Coronet Theatre, London – until 25 May 2019
By an anonymous guest critic
Alix Sobler’s new play is a full-length fairy tale based on the true case of Princess Alexandra of Bavaria, born in 1826, who convinced herself that as a child she had swallowed a full-size, glass, grand piano.
A play about this actual case study could have made for an interesting drama about how society at that time would have dealt with this type of mental health condition. Instead, Sobler attempts something more ambitious than that, by turning the condition into the reality of fantasy so Princess Alexandra really does have a glass piano inside her.
The play opens on Alexandra’s father, Ludwig, who is constantly busy in his study attempting to write poetry. As his wife the Queen seems to have gone missing, the only person he can engage with apart from his daughter is the housemaid Galstina. Meanwhile, his daughter Alexandra is completely isolated by her condition and doesn’t socialise with anyone accept her father at meal times.
Their Kingdom is visited by one Louis Lucien Bonaparte (a relative, we soon find out), a philologist who has been invited by Ludwig to help him with his poetry. In exchange, Lucien wants to conduct language research with the nearby community, who are apparently feral.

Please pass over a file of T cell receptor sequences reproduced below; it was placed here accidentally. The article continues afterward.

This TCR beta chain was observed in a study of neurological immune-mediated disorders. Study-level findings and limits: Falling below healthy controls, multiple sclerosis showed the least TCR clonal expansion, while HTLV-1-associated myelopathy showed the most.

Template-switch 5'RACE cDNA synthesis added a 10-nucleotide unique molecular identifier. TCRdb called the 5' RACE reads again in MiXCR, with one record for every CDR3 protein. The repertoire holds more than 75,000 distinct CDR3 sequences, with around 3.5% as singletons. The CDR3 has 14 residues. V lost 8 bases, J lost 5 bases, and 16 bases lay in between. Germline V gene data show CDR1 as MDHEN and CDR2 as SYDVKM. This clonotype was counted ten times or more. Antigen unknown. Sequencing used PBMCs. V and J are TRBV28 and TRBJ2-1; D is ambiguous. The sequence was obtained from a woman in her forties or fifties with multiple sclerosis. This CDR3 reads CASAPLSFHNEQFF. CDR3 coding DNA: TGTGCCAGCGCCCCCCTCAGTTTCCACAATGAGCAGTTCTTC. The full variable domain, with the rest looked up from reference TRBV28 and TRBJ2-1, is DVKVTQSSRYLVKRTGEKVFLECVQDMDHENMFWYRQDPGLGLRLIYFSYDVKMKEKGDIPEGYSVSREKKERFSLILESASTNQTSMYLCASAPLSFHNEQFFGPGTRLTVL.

This arrangement leads to Lucien and Alexandra forming a relationship and falling in love, leading to her need to chose to either move on with her life (and a new one with Lucien) or stay where she is and remain a virtual prisoner of her condition forever.
Max Key’s production is stylised and striking to watch. As we enter the theatre we see a sparse set on a black, lacquered stage. To the side of the stage, there is grand piano, played by concert pianist Elizabeth Rossiter. Her playing of Gabriel Profokiev’s atmospheric score is one of the production’s biggest strengths.
The actors all give moving and engaging performances. The play itself is slightly let down by its own ambition. At over two hours, it doesn’t feel that the story has enough to sustain itself. In its current form, this play might only appeal to fans of adult fairy tales (it has a strong affinity to the work of Angela Carter) but perhaps not to a wider audience.